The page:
Calgary

Calgary castle will be home to artist collective

What may be Calgary's strangest property is about to get even more interesting, as it will soon be home to an artists' collective.

Artists can apply to rent out the 7 affordable studio spaces in the unusual building

This Calgary castle is home to seven affordable studio spaces for artists. (Realtor.ca)

What may be Calgary's strangest property is about to get even more interesting, as it will soon be home to an artist collective.

The cream-and-mint-coloured castle, which is located at 1108 Premier Way S.W. in Upper Mount Royal, was built in 1946, but was most likely updated with the tower and battlements sometime in the 1970s. Its interior is full '70s decadence, with parquet floors and wood-panelled walls.

It was put on the market in early 2018 for $1.75 million. 

Rob Ohlson said his company, Maillot Homes, snapped the building up at a reasonable price. But when they couldn't immediately find a buyer they decided to take it off the market and find another use for it until the market improves.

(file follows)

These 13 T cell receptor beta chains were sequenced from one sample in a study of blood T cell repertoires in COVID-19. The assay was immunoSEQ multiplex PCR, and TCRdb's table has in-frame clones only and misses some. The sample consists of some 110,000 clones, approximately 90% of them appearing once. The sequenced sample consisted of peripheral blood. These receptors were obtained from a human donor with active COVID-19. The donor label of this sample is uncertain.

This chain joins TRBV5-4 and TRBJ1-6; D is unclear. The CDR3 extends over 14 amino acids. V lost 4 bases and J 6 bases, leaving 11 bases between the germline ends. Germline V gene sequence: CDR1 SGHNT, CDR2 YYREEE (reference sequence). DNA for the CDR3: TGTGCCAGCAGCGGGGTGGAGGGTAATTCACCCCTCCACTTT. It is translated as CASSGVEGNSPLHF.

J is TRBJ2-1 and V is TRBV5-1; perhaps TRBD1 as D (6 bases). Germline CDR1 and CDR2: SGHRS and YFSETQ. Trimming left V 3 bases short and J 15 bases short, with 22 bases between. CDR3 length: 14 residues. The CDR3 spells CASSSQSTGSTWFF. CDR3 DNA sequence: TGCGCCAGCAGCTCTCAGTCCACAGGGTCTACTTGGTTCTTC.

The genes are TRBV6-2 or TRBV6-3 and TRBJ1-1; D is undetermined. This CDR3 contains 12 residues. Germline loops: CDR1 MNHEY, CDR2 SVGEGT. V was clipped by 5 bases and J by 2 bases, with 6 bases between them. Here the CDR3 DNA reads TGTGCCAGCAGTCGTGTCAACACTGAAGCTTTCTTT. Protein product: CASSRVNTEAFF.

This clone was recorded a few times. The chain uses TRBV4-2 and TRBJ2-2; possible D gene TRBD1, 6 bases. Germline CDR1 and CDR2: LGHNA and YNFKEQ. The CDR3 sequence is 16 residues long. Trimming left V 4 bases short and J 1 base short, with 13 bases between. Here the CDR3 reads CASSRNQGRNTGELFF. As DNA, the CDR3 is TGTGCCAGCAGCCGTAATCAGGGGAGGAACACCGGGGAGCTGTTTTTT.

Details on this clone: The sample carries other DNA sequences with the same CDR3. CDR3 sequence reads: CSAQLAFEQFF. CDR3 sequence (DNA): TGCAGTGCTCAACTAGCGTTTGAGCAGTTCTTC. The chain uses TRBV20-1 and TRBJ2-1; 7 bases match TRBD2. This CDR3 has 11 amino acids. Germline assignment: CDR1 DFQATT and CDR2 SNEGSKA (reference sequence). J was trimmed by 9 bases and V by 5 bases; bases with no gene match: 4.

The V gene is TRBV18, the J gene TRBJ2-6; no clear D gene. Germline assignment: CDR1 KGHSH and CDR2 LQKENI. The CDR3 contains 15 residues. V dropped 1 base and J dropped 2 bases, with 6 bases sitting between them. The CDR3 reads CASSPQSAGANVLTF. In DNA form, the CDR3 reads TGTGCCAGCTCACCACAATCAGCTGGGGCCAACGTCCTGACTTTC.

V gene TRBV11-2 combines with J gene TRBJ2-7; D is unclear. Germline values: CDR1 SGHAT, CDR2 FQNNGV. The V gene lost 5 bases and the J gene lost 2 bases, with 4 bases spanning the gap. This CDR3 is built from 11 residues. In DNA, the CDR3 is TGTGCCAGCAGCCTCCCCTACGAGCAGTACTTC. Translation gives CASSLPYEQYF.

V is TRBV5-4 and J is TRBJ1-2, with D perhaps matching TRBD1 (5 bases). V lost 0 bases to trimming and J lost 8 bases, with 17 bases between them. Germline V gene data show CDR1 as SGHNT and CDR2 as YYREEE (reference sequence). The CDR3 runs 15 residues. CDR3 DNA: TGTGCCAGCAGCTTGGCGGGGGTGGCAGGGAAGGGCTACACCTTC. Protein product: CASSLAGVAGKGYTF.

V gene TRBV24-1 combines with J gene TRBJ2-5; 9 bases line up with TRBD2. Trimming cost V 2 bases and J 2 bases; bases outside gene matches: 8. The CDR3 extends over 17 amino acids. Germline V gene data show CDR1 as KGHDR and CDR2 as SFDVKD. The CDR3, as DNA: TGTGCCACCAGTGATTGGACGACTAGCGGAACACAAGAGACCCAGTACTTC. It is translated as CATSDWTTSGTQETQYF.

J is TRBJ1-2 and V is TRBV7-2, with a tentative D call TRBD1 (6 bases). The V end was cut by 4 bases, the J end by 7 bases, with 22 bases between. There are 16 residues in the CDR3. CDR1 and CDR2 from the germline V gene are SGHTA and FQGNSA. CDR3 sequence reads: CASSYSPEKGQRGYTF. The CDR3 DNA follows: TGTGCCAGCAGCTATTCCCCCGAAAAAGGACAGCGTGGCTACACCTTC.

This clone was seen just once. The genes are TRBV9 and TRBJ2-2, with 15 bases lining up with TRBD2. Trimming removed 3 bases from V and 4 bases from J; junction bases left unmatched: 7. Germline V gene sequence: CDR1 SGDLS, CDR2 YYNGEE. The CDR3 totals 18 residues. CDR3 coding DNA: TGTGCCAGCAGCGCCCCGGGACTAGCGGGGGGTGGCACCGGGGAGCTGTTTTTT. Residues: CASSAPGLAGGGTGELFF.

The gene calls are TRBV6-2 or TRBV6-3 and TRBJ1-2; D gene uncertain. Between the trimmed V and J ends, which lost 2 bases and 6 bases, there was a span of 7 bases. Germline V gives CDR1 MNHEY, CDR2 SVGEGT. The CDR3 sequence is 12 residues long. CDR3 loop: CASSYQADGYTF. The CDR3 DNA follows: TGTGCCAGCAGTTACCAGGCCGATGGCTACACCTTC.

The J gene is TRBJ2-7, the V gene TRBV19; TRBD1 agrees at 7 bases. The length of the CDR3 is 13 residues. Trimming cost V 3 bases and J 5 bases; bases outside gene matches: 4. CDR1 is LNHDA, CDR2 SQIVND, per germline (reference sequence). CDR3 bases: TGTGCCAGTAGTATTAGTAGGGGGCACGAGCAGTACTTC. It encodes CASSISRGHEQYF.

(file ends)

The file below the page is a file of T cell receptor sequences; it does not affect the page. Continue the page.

"We kind of fell in love with it," he said. 

He said he and his fiancee, artist Desere Pressey, decided to put together a two-year pilot project.

"We have a submission open right now for artists to apply and we're just answering a call for affordable studio spaces in the city and to create an art collective there where there are different artists of different modalities coming together to share space," Pressey said.

Pressey said there are seven studio spaces in the building that artists can apply to rent out at either $400 or $450 a month, depending on the size of the studio.

She said public events will also be held in the space, that will focus on inclusivity and marking art as a way to focus on wellbeing. 

Public events will also be held in the unique building. (Realtor.ca)

"Inviting people beyond the painting, and beyond the pristine gallery wall to really feel welcomed into the art-making process either by visiting artists in their studio space or walking into multi-sensory environments," she said. 

Pressey said at the end of the two-year period, they'll revisit how the artists' space is working but she'd like to see it become a permanent cultural spot in the city.

One of its first public events will be a figure drawing session with live music, spoken word poetry and art installations in June.

Applications and details about events in the space are available online on the Little Duck Gallery website.

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